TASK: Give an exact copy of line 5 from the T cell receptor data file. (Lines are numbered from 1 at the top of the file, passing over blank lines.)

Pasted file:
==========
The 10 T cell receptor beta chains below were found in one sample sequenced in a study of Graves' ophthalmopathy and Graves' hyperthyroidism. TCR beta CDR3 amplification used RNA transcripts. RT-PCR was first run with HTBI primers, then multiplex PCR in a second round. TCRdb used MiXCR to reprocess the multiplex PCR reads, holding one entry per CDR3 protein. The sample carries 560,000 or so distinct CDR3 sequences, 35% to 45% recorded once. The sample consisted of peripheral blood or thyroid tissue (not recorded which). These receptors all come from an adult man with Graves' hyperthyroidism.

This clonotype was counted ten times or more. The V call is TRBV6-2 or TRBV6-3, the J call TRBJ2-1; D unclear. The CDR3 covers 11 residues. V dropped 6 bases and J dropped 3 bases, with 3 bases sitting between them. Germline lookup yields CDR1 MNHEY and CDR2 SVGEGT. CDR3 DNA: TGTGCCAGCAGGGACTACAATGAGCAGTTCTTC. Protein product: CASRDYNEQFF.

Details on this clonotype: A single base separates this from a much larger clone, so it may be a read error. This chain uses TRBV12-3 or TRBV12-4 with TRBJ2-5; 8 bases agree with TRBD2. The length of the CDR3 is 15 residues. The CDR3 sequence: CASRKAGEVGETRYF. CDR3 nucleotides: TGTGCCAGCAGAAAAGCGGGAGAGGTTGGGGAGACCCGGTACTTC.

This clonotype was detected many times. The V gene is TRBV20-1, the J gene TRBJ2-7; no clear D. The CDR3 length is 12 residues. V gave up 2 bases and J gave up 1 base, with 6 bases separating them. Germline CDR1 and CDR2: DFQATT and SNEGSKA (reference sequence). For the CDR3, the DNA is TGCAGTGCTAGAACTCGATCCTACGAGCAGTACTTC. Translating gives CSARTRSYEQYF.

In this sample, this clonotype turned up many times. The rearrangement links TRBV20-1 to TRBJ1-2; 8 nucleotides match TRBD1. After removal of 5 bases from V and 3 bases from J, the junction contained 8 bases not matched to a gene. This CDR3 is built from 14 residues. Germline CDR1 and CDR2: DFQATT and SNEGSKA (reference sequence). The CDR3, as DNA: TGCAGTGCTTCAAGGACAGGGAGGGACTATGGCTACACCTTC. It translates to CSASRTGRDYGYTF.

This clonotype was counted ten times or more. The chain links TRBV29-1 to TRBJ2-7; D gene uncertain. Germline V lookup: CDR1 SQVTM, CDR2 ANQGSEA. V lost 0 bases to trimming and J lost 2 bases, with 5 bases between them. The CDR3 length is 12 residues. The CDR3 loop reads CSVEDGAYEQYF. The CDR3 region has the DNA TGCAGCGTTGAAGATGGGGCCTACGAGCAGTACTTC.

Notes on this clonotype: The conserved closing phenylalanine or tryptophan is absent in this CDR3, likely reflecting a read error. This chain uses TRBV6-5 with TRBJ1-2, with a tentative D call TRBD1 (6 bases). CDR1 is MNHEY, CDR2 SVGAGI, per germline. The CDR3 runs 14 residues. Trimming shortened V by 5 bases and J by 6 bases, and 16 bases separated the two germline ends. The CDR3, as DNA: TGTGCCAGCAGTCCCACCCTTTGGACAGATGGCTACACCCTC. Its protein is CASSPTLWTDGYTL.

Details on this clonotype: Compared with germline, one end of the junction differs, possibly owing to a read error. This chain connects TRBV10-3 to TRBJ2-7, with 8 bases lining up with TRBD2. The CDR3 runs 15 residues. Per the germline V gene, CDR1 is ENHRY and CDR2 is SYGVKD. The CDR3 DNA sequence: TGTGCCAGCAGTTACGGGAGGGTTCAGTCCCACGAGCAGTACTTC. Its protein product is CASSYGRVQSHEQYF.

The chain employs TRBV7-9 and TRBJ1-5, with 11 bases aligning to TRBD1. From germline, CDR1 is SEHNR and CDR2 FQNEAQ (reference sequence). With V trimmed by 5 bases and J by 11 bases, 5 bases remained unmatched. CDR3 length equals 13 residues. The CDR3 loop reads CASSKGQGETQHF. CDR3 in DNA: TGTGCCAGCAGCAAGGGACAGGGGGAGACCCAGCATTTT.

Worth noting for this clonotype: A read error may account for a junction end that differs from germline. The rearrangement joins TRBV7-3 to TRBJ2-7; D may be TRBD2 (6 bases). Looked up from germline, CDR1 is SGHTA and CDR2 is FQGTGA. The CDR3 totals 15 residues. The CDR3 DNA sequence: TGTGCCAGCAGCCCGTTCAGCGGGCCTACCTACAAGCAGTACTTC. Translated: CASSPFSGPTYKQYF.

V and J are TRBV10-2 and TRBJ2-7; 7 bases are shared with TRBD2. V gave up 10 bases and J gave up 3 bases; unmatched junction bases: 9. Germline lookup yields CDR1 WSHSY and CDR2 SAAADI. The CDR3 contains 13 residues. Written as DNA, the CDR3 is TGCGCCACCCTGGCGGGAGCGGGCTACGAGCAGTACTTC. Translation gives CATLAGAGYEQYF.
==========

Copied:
In this sample, this clonotype turned up many times. The rearrangement links TRBV20-1 to TRBJ1-2; 8 nucleotides match TRBD1. After removal of 5 bases from V and 3 bases from J, the junction contained 8 bases not matched to a gene. This CDR3 is built from 14 residues. Germline CDR1 and CDR2: DFQATT and SNEGSKA (reference sequence). The CDR3, as DNA: TGCAGTGCTTCAAGGACAGGGAGGGACTATGGCTACACCTTC. It translates to CSASRTGRDYGYTF.